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Internet Research for Paralegals

This guide represents a summary of the points accompanying the teleconference lecture conducted in January, 2012

Searchng vs. Researching

The Internet is a great place to find the law, but it is not necessarily a great place to research “the law.” Search engines help immensely in locating specific, useful materials for a research problem. If a researcher looks for a specific document using related keywords and it appears on an official or other site, a search engine will almost always return a result for that document within the first page of results. On the other hand, searching a concept, such as the use of parol evidence in interpreting a contract, and the results will be more random and general. Case law and statutes appear on the web, though these relevant legal sources hardly ever appear in results from concept searches in any search engine. Rather, they are typically found in searches for specific opinions and legislation on sites dedicated to those collections.

Researchers can use the local search feature at specific legislative and court sites, though the quality of local search varies widely from site to site. Another method is to use a general search engine’s advanced search feature and limit search to specific web sites (more on this below). Sometimes a search engine does a better job at indexing a site and organizing search results compared to the local search feature. All the major search engines have an advanced search option. Even with advanced search, however, the results are likely to appear somewhat general for a researcher, limited by date range, and most likely not directly citable. Lexis and Westlaw have the advantage of organizing legal material jurisdictionally and topically; by including all available publication dates and citations; accessible using precise search syntax; and linked to an extensive library of scholarly secondary material. The free web has never duplicated these features with one or two major exceptions. More details on that will appear below.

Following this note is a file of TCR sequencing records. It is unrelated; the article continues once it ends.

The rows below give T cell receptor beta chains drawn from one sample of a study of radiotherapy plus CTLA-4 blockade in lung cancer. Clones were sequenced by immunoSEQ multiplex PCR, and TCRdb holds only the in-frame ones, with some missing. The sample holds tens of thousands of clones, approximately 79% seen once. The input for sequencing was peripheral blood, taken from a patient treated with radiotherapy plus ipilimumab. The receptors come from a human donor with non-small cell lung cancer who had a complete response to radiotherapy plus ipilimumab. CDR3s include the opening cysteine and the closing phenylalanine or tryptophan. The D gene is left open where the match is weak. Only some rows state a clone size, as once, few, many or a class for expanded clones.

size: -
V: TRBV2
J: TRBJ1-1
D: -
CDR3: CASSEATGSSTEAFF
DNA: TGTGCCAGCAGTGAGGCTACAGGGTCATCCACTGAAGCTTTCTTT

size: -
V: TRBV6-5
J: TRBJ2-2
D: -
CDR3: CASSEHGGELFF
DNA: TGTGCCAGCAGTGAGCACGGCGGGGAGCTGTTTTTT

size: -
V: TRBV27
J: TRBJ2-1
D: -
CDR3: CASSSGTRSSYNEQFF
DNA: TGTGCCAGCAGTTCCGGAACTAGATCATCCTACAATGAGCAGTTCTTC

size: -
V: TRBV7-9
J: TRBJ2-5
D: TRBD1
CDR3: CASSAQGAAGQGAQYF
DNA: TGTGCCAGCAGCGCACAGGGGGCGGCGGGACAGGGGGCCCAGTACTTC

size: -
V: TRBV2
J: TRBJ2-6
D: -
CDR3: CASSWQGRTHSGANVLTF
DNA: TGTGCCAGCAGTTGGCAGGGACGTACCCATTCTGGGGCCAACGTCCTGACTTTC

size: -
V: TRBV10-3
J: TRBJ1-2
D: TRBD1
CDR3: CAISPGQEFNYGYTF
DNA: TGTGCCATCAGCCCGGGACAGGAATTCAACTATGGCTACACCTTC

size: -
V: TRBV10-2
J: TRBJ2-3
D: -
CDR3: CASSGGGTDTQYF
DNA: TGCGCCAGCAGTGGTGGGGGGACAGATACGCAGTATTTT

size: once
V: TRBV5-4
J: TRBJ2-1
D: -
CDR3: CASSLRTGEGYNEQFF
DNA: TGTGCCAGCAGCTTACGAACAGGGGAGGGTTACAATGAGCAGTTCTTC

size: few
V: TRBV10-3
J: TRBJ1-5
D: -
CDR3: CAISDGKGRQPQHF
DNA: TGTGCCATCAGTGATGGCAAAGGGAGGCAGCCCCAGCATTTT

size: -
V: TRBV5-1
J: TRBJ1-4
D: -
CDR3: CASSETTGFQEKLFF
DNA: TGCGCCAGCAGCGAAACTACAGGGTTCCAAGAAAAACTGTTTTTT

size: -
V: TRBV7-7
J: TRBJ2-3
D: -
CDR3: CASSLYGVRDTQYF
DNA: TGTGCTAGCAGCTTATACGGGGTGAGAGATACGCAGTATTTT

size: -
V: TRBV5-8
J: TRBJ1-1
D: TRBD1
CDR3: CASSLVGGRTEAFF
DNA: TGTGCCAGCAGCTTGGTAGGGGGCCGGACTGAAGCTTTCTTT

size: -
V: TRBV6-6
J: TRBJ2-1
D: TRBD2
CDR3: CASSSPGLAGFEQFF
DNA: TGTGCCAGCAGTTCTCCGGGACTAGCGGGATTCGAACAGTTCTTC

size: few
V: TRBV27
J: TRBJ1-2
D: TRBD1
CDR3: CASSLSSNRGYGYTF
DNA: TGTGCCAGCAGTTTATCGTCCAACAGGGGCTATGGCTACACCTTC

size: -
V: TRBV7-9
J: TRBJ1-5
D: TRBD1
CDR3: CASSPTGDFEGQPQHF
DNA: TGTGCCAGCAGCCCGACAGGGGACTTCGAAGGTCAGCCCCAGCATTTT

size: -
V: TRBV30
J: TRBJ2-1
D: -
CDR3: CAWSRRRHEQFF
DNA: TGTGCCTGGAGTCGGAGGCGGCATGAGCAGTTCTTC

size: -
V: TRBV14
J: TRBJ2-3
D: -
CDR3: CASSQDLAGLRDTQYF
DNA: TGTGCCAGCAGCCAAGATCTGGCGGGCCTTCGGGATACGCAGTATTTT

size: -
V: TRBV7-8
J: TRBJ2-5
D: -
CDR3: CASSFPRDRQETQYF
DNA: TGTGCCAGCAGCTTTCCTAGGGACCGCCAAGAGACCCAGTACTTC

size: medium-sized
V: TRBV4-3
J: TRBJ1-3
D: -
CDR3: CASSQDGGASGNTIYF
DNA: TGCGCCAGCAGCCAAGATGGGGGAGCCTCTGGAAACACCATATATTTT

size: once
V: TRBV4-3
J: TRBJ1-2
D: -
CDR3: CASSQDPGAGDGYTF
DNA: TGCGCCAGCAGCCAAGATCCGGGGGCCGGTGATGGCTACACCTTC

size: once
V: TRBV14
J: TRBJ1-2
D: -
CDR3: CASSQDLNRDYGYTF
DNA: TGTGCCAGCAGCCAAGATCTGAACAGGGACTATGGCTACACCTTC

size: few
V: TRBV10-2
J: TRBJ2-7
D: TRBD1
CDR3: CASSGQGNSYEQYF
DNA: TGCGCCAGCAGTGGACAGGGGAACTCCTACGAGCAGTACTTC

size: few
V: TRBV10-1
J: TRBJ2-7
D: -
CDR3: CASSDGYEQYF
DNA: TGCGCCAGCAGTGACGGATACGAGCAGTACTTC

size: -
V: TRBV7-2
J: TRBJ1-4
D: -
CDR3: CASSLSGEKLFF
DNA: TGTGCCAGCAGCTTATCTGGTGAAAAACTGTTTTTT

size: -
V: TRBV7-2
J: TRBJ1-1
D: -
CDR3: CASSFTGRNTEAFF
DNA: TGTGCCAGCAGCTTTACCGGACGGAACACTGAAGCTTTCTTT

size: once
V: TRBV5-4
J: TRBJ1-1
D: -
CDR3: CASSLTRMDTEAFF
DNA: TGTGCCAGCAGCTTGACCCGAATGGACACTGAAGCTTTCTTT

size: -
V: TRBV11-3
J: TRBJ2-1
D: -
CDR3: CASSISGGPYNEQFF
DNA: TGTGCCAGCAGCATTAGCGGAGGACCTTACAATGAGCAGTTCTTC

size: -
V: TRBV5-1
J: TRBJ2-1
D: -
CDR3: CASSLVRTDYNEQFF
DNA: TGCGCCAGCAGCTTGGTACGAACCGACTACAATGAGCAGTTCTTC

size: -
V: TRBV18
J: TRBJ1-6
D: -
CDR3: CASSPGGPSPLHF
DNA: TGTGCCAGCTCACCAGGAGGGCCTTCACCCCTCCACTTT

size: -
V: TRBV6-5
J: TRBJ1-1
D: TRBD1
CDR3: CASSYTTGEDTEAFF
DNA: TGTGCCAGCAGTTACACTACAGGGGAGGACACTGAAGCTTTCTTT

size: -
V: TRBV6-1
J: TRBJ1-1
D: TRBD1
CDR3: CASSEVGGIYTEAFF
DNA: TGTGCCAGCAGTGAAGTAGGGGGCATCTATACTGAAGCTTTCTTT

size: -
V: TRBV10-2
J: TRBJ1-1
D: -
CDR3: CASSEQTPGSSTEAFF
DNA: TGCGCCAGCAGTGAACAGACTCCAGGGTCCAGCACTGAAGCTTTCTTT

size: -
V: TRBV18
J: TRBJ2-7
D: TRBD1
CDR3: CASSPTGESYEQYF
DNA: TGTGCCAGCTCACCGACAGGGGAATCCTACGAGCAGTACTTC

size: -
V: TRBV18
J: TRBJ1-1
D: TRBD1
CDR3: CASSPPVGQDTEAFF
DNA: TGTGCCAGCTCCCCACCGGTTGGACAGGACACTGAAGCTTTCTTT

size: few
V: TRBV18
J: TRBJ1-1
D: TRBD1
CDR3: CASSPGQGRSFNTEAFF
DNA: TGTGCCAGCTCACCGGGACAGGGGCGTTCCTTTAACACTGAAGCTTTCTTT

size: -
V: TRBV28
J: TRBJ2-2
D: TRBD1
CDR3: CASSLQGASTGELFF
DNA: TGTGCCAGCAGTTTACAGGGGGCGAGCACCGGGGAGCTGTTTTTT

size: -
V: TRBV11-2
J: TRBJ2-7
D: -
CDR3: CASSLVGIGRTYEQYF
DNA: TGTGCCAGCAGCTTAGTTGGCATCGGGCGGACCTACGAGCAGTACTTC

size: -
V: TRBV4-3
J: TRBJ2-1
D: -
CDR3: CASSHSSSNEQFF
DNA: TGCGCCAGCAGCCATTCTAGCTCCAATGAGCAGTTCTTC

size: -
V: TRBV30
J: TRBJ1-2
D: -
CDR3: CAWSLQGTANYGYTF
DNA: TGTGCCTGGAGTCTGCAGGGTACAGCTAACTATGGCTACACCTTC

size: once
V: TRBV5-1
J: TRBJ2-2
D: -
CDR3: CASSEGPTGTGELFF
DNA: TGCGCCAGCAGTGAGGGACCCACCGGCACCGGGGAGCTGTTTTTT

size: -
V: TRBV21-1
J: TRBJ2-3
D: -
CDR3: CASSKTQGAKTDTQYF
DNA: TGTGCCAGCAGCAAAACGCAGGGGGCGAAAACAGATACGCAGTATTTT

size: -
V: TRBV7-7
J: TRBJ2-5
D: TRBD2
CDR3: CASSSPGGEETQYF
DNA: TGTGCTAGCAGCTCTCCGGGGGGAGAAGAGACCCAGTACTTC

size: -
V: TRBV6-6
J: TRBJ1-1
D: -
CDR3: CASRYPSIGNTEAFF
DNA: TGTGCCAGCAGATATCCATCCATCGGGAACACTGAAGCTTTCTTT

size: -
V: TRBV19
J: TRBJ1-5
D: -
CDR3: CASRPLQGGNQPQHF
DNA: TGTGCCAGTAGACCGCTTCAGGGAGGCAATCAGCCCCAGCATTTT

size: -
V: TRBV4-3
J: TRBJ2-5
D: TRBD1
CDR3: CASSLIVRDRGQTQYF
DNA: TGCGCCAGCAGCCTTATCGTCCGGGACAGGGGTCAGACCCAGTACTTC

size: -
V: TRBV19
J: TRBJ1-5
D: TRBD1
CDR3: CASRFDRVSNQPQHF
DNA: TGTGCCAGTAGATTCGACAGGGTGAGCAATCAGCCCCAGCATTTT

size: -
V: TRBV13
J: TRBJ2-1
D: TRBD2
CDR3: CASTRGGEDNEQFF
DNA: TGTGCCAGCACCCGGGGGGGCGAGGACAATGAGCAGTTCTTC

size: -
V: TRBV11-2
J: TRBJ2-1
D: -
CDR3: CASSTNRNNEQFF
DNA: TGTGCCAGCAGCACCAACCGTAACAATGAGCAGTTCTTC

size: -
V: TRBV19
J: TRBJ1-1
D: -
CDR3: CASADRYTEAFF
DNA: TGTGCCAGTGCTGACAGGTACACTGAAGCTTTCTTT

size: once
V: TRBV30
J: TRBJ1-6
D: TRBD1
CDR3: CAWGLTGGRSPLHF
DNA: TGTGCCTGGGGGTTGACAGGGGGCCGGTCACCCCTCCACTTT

A researcher is usually successful at searching and less so at researching in these circumstances. For example, if a researcher wanted a copy of the United States Sentencing Guidelines Manual, placing those words in a search engine will return links to the manual from the U.S. Sentencing Commission. The specific document will almost always appear at the top of the first page of results. Search the more generalized phrase “sentencing guidelines” in a search engine will return results for the U.S. Sentencing Commission and related sentencing manuals within the first few results. However, the results can also include pages related to juvenile sentencing, a Wikipedia entry, sentencing guidelines randomly from Michigan, Minnesota, and other states, and a paper on the evolution of sentencing from the Department of Justice.